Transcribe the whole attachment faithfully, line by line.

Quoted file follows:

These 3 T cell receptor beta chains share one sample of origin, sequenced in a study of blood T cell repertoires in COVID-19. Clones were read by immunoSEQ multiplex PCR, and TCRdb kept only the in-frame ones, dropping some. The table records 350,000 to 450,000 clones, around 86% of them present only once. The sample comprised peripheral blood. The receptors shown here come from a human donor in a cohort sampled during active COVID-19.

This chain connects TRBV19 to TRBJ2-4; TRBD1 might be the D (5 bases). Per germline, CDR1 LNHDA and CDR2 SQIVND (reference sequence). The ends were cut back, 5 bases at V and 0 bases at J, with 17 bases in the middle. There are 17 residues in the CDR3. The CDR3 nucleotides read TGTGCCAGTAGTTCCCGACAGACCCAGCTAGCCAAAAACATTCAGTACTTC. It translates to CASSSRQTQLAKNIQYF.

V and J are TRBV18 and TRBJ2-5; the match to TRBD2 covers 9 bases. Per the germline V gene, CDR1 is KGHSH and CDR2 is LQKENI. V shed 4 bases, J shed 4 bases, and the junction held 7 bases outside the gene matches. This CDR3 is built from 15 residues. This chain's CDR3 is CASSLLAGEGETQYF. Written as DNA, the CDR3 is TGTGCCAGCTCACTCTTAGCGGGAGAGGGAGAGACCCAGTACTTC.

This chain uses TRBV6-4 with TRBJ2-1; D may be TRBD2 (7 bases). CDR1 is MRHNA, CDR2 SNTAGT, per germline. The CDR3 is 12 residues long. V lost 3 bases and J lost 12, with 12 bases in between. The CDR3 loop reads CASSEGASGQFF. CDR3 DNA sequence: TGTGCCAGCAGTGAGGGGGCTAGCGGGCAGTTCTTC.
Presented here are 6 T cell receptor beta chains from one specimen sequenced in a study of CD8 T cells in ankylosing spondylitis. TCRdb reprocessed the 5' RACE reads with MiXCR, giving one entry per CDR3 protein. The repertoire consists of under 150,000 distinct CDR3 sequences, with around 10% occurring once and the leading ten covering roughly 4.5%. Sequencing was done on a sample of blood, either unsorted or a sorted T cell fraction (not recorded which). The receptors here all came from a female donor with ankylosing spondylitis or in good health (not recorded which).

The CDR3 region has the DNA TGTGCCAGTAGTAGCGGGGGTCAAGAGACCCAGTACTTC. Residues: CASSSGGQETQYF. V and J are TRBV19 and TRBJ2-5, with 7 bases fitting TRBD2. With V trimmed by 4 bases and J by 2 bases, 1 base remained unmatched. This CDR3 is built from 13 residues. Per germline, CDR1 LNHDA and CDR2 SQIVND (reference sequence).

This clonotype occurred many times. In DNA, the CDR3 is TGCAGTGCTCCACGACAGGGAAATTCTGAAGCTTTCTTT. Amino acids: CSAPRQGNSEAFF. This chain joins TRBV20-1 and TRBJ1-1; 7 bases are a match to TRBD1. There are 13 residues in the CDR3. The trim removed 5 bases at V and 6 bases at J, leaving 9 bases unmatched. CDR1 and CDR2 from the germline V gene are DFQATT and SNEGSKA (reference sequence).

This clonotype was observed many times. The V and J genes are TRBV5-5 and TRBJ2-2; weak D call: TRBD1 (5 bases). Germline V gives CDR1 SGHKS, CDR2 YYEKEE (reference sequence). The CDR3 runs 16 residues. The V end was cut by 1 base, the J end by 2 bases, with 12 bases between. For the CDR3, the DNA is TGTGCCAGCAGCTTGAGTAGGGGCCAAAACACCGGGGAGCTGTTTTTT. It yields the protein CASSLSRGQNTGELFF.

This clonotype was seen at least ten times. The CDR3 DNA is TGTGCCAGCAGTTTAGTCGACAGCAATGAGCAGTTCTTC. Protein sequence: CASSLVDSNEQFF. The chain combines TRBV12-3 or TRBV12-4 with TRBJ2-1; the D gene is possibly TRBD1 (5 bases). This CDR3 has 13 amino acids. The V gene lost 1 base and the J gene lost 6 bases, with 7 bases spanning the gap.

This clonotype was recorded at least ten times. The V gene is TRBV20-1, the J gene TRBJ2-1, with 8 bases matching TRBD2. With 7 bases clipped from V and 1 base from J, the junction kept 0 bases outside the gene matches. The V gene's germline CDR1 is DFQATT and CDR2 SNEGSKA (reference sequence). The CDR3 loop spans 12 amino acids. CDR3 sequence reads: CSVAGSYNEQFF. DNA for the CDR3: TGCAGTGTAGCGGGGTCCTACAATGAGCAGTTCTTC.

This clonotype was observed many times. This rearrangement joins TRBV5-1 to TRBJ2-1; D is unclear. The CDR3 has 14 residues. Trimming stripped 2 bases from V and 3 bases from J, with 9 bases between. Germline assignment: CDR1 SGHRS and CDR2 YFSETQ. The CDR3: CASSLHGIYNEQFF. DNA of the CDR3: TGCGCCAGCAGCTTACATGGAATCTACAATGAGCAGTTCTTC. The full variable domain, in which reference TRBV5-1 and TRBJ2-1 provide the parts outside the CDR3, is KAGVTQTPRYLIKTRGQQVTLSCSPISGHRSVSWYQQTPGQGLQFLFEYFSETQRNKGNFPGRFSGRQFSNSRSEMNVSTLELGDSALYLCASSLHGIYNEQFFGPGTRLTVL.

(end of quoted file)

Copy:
These 3 T cell receptor beta chains share one sample of origin, sequenced in a study of blood T cell repertoires in COVID-19. Clones were read by immunoSEQ multiplex PCR, and TCRdb kept only the in-frame ones, dropping some. The table records 350,000 to 450,000 clones, around 86% of them present only once. The sample comprised peripheral blood. The receptors shown here come from a human donor in a cohort sampled during active COVID-19.

This chain connects TRBV19 to TRBJ2-4; TRBD1 might be the D (5 bases). Per germline, CDR1 LNHDA and CDR2 SQIVND (reference sequence). The ends were cut back, 5 bases at V and 0 bases at J, with 17 bases in the middle. There are 17 residues in the CDR3. The CDR3 nucleotides read TGTGCCAGTAGTTCCCGACAGACCCAGCTAGCCAAAAACATTCAGTACTTC. It translates to CASSSRQTQLAKNIQYF.

V and J are TRBV18 and TRBJ2-5; the match to TRBD2 covers 9 bases. Per the germline V gene, CDR1 is KGHSH and CDR2 is LQKENI. V shed 4 bases, J shed 4 bases, and the junction held 7 bases outside the gene matches. This CDR3 is built from 15 residues. This chain's CDR3 is CASSLLAGEGETQYF. Written as DNA, the CDR3 is TGTGCCAGCTCACTCTTAGCGGGAGAGGGAGAGACCCAGTACTTC.

This chain uses TRBV6-4 with TRBJ2-1; D may be TRBD2 (7 bases). CDR1 is MRHNA, CDR2 SNTAGT, per germline. The CDR3 is 12 residues long. V lost 3 bases and J lost 12, with 12 bases in between. The CDR3 loop reads CASSEGASGQFF. CDR3 DNA sequence: TGTGCCAGCAGTGAGGGGGCTAGCGGGCAGTTCTTC.
Presented here are 6 T cell receptor beta chains from one specimen sequenced in a study of CD8 T cells in ankylosing spondylitis. TCRdb reprocessed the 5' RACE reads with MiXCR, giving one entry per CDR3 protein. The repertoire consists of under 150,000 distinct CDR3 sequences, with around 10% occurring once and the leading ten covering roughly 4.5%. Sequencing was done on a sample of blood, either unsorted or a sorted T cell fraction (not recorded which). The receptors here all came from a female donor with ankylosing spondylitis or in good health (not recorded which).

The CDR3 region has the DNA TGTGCCAGTAGTAGCGGGGGTCAAGAGACCCAGTACTTC. Residues: CASSSGGQETQYF. V and J are TRBV19 and TRBJ2-5, with 7 bases fitting TRBD2. With V trimmed by 4 bases and J by 2 bases, 1 base remained unmatched. This CDR3 is built from 13 residues. Per germline, CDR1 LNHDA and CDR2 SQIVND (reference sequence).

This clonotype occurred many times. In DNA, the CDR3 is TGCAGTGCTCCACGACAGGGAAATTCTGAAGCTTTCTTT. Amino acids: CSAPRQGNSEAFF. This chain joins TRBV20-1 and TRBJ1-1; 7 bases are a match to TRBD1. There are 13 residues in the CDR3. The trim removed 5 bases at V and 6 bases at J, leaving 9 bases unmatched. CDR1 and CDR2 from the germline V gene are DFQATT and SNEGSKA (reference sequence).

This clonotype was observed many times. The V and J genes are TRBV5-5 and TRBJ2-2; weak D call: TRBD1 (5 bases). Germline V gives CDR1 SGHKS, CDR2 YYEKEE (reference sequence). The CDR3 runs 16 residues. The V end was cut by 1 base, the J end by 2 bases, with 12 bases between. For the CDR3, the DNA is TGTGCCAGCAGCTTGAGTAGGGGCCAAAACACCGGGGAGCTGTTTTTT. It yields the protein CASSLSRGQNTGELFF.

This clonotype was seen at least ten times. The CDR3 DNA is TGTGCCAGCAGTTTAGTCGACAGCAATGAGCAGTTCTTC. Protein sequence: CASSLVDSNEQFF. The chain combines TRBV12-3 or TRBV12-4 with TRBJ2-1; the D gene is possibly TRBD1 (5 bases). This CDR3 has 13 amino acids. The V gene lost 1 base and the J gene lost 6 bases, with 7 bases spanning the gap.

This clonotype was recorded at least ten times. The V gene is TRBV20-1, the J gene TRBJ2-1, with 8 bases matching TRBD2. With 7 bases clipped from V and 1 base from J, the junction kept 0 bases outside the gene matches. The V gene's germline CDR1 is DFQATT and CDR2 SNEGSKA (reference sequence). The CDR3 loop spans 12 amino acids. CDR3 sequence reads: CSVAGSYNEQFF. DNA for the CDR3: TGCAGTGTAGCGGGGTCCTACAATGAGCAGTTCTTC.

This clonotype was observed many times. This rearrangement joins TRBV5-1 to TRBJ2-1; D is unclear. The CDR3 has 14 residues. Trimming stripped 2 bases from V and 3 bases from J, with 9 bases between. Germline assignment: CDR1 SGHRS and CDR2 YFSETQ. The CDR3: CASSLHGIYNEQFF. DNA of the CDR3: TGCGCCAGCAGCTTACATGGAATCTACAATGAGCAGTTCTTC. The full variable domain, in which reference TRBV5-1 and TRBJ2-1 provide the parts outside the CDR3, is KAGVTQTPRYLIKTRGQQVTLSCSPISGHRSVSWYQQTPGQGLQFLFEYFSETQRNKGNFPGRFSGRQFSNSRSEMNVSTLELGDSALYLCASSLHGIYNEQFFGPGTRLTVL.